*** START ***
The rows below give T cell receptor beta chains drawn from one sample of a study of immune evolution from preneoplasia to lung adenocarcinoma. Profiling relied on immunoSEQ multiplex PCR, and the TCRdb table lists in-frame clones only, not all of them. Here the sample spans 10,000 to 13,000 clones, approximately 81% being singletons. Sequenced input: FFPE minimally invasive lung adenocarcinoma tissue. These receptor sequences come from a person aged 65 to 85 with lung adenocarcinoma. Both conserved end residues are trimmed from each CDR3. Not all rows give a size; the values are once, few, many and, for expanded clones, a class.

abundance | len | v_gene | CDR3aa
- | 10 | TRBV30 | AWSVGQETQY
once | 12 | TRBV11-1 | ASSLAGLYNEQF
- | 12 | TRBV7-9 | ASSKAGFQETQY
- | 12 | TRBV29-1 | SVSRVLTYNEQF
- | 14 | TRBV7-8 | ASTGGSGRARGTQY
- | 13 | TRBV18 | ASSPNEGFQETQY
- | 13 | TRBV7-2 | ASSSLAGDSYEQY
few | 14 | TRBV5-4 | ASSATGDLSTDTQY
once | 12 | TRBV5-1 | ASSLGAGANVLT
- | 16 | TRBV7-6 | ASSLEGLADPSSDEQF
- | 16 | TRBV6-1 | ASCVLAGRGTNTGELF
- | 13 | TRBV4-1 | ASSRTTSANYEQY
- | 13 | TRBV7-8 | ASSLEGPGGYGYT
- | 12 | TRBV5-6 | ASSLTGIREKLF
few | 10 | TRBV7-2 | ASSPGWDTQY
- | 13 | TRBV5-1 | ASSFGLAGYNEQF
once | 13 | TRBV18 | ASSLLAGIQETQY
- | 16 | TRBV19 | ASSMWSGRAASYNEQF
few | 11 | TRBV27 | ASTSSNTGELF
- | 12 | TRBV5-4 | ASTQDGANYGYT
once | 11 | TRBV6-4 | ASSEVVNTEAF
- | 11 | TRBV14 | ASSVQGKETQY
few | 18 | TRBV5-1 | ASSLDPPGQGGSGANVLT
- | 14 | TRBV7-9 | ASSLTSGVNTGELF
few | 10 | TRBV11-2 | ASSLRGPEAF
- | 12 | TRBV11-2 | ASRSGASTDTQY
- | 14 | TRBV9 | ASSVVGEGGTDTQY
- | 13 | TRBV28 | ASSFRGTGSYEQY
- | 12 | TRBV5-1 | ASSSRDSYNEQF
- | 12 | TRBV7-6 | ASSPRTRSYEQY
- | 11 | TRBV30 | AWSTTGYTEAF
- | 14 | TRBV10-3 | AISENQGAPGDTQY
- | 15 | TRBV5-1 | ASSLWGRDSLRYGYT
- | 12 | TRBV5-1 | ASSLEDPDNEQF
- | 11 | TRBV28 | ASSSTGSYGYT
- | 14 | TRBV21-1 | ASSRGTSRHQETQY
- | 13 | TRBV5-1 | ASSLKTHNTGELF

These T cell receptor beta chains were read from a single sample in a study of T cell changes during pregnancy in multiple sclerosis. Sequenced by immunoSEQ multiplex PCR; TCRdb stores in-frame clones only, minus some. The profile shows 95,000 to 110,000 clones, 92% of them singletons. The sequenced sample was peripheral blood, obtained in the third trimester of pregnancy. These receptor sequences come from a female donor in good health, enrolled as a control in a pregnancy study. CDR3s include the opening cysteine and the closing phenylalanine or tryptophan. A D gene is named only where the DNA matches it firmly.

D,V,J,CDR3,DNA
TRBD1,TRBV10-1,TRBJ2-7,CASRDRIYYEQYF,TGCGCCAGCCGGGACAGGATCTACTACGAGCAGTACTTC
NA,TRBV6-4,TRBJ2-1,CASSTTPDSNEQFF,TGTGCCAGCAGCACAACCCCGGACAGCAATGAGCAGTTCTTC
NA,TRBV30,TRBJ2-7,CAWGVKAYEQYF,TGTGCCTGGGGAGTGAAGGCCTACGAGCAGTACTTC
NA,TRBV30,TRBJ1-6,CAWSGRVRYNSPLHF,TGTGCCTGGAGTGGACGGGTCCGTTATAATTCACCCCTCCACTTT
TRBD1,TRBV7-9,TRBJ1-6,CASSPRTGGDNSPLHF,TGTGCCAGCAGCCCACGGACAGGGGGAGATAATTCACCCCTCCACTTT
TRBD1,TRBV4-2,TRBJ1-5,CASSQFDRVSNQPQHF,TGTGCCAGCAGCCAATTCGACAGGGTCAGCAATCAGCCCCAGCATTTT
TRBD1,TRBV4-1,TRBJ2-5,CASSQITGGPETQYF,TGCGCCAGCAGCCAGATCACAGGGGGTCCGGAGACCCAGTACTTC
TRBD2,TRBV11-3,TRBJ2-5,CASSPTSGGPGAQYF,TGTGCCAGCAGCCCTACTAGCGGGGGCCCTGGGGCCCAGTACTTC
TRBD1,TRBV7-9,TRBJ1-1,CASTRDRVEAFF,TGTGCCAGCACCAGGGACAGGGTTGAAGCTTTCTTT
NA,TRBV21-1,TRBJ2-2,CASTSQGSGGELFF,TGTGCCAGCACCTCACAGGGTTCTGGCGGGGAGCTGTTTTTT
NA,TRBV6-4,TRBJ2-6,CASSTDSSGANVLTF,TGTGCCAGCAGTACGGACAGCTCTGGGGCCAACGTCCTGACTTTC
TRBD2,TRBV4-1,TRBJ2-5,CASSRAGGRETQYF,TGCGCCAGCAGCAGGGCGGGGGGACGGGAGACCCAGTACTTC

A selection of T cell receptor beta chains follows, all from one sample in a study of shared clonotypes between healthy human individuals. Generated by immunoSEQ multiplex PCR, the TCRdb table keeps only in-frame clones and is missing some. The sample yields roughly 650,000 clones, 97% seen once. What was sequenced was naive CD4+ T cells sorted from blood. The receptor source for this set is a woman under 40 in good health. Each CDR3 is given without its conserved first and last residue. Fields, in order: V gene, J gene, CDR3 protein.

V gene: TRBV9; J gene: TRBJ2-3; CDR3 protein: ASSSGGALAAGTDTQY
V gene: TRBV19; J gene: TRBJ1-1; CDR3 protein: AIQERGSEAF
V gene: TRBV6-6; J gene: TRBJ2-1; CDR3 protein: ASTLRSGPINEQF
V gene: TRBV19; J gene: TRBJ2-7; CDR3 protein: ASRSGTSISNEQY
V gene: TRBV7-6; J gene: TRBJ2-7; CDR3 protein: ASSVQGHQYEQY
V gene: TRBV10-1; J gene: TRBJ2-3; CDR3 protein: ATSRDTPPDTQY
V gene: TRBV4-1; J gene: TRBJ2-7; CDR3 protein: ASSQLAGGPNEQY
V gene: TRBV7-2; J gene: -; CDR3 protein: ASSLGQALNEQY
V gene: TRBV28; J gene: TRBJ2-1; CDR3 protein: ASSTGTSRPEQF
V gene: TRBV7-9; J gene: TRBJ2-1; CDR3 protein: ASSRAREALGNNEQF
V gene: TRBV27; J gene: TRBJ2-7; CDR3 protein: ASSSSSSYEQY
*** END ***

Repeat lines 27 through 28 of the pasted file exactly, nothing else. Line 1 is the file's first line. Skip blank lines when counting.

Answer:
few | 10 | TRBV11-2 | ASSLRGPEAF
- | 12 | TRBV11-2 | ASRSGASTDTQY